Gender equality does not always lead to equal health

New study in population health in equitable societies reveals differences

In equitable societies, women and men assess their health in a similar way - but not in Cuba. MPIDR researcher Mine Kühn confirms this in her latest publication.

Women in Havana rate their health significantly worse than men in the Cuban capital.

Gender differences in life expectancy in Cuba are particularly small. Therefore, one could assume that Cuban women’s and men’s health is similar, but it is not. Women in Havana rate their health significantly worse than men in the Cuban capital. Starting at age 60, they suffer from poor health, depression, chronic and age-related diseases more frequently and more severely than men.

Cuba has high levels of gender and social equity including universal access to healthcare. In the 1960s and 1970s, life expectancy improved significantly as a result of health reforms and is now one of the highest in Latin America and only slightly lower than in the US.

"To support our thesis, we compared gender differentials in health in Havana with populations that have more difficult access to health care and are considered less equitable," says Mine Kühn. The researcher at the Max Planck Institute for Demographic Research in Rostock used the inhabitants of Mexico City and the foreign-born Hispanic population in the US as comparative populations.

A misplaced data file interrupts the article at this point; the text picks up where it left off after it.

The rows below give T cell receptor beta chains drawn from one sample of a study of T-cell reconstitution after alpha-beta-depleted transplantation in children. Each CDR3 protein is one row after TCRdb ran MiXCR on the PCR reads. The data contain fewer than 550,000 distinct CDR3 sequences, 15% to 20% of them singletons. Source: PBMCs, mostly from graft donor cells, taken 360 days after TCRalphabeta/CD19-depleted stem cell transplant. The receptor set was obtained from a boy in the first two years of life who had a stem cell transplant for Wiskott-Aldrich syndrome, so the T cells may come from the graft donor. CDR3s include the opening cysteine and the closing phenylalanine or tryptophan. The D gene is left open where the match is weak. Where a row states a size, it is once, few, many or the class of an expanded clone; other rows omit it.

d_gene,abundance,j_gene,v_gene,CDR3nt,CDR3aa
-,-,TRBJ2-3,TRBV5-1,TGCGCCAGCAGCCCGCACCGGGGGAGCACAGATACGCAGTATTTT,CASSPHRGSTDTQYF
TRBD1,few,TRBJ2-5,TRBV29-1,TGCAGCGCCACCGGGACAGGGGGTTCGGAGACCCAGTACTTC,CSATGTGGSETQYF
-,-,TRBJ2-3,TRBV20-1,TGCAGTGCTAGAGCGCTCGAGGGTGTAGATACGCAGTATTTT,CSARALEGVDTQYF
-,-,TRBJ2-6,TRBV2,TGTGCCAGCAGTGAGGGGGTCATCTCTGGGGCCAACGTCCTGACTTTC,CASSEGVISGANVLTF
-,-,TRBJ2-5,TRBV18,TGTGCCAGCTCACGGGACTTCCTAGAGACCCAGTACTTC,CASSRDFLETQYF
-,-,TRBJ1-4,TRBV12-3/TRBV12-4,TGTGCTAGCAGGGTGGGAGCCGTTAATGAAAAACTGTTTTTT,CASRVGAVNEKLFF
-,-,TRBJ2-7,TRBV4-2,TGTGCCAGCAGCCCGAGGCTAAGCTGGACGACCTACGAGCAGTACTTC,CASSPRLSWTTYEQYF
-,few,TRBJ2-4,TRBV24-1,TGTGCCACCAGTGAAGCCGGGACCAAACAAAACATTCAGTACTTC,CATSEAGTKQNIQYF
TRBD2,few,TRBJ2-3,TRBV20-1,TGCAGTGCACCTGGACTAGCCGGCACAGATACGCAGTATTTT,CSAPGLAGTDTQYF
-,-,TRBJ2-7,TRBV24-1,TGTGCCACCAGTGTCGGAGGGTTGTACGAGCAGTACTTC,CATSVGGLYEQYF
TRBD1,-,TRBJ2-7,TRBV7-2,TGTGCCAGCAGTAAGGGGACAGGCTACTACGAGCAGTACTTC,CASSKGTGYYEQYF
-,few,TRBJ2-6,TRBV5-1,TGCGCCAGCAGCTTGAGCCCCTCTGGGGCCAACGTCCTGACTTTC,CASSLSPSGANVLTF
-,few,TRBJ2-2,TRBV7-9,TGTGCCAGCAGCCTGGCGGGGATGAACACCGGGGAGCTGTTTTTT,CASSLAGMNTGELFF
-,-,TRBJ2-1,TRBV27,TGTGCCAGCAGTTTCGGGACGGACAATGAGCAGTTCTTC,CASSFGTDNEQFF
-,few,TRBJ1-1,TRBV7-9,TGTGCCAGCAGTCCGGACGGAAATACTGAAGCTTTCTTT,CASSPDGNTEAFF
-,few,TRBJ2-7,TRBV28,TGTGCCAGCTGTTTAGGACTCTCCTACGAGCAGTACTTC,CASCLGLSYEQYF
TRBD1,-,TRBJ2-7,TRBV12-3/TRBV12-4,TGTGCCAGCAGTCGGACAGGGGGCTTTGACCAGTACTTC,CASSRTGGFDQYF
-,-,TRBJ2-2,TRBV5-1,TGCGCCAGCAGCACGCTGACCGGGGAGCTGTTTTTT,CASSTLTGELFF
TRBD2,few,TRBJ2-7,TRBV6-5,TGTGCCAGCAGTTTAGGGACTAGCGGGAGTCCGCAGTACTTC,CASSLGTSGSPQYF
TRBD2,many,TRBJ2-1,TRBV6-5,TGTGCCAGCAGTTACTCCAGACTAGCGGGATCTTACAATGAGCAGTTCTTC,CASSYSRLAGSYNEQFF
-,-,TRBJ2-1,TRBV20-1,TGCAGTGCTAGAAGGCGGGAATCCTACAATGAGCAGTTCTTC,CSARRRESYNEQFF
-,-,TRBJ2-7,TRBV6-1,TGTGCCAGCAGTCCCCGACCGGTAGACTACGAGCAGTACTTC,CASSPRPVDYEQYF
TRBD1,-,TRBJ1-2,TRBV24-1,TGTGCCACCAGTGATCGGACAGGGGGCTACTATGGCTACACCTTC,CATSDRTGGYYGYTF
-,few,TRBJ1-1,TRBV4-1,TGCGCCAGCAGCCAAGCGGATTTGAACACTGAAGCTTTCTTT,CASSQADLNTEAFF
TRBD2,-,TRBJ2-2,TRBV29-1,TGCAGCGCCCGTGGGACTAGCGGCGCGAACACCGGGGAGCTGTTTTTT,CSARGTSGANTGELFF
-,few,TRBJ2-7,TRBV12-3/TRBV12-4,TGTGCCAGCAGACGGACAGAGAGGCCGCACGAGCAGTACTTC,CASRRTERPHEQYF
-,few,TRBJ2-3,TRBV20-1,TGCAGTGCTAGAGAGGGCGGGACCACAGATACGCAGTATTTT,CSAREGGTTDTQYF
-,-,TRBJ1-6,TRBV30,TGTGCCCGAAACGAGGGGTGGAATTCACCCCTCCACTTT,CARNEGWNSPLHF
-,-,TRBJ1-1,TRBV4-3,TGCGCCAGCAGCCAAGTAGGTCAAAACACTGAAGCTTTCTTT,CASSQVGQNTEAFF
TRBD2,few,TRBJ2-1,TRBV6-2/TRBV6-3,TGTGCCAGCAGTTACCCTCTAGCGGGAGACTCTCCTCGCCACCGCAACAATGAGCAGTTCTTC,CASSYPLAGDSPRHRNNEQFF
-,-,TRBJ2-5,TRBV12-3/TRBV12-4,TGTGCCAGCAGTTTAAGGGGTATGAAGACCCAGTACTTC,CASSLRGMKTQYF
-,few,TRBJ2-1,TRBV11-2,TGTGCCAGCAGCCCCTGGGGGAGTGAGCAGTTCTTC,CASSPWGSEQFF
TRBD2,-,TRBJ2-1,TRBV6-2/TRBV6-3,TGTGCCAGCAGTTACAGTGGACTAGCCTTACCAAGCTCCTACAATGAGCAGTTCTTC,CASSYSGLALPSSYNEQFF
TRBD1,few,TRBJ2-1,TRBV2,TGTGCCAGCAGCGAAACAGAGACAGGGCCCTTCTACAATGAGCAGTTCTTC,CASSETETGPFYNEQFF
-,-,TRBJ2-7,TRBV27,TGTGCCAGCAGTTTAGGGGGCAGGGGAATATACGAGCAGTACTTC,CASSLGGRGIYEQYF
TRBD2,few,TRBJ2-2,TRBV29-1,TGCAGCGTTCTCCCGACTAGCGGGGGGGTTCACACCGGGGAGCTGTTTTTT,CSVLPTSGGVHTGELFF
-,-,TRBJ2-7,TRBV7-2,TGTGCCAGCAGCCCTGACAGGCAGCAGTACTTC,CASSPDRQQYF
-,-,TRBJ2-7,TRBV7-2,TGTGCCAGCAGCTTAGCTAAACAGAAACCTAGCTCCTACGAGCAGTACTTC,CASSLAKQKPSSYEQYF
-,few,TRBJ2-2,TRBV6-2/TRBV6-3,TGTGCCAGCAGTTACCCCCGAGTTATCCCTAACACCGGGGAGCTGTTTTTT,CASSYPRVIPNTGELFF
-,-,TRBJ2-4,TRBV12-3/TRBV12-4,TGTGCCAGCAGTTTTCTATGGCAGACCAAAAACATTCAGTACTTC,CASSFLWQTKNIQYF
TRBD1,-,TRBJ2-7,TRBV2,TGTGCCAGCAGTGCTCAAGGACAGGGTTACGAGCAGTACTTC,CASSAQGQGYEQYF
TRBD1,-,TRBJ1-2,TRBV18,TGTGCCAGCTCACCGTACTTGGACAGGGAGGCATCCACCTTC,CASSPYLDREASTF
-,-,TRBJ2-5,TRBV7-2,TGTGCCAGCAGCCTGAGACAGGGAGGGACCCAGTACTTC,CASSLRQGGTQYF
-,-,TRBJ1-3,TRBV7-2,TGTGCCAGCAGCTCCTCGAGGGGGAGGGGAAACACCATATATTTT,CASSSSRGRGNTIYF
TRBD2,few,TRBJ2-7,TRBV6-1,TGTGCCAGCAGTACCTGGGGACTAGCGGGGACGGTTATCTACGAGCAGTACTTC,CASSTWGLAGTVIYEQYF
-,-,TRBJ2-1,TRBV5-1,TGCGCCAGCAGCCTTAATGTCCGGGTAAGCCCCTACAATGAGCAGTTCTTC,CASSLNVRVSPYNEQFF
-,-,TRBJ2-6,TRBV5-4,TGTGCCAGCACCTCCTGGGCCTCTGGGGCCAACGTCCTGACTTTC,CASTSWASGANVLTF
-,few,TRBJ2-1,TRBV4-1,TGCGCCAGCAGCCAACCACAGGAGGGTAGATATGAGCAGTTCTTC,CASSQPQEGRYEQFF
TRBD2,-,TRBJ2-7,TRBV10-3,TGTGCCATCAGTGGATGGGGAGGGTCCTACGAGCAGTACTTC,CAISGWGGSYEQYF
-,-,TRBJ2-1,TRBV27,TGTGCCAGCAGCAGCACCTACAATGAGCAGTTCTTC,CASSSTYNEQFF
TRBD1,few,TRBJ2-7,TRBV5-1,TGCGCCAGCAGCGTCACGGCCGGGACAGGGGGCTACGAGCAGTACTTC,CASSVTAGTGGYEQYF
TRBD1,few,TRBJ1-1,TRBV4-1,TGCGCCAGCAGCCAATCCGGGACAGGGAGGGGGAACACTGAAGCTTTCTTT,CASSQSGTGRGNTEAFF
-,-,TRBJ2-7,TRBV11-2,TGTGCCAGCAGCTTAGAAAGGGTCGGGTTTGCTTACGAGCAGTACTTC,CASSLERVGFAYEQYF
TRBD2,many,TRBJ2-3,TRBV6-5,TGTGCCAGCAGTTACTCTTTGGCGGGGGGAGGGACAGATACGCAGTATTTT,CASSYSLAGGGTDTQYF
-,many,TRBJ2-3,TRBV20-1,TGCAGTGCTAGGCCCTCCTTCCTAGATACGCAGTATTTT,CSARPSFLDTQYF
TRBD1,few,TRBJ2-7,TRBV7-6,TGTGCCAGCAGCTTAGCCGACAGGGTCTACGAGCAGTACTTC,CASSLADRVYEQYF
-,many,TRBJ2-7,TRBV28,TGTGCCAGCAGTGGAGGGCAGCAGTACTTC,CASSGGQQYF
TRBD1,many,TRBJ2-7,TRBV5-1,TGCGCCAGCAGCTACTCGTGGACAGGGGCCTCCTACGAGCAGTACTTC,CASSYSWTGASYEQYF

In all three societies, women’s health is poorer than that of men. Surprisingly, the gender gaps in health are most pronounced in Havana. "The female disadvantage in all health outcomes is consistent, even after taking factors such as age, income, education, family composition and smoking behavior into account," says Mine Kühn. She published her results in the journal European Journal of Ageing. For her estimates she used data from the Survey on Health, Well-Being, and Aging in Latin America and the Caribbean and the 2000 Health and Retirement Study.

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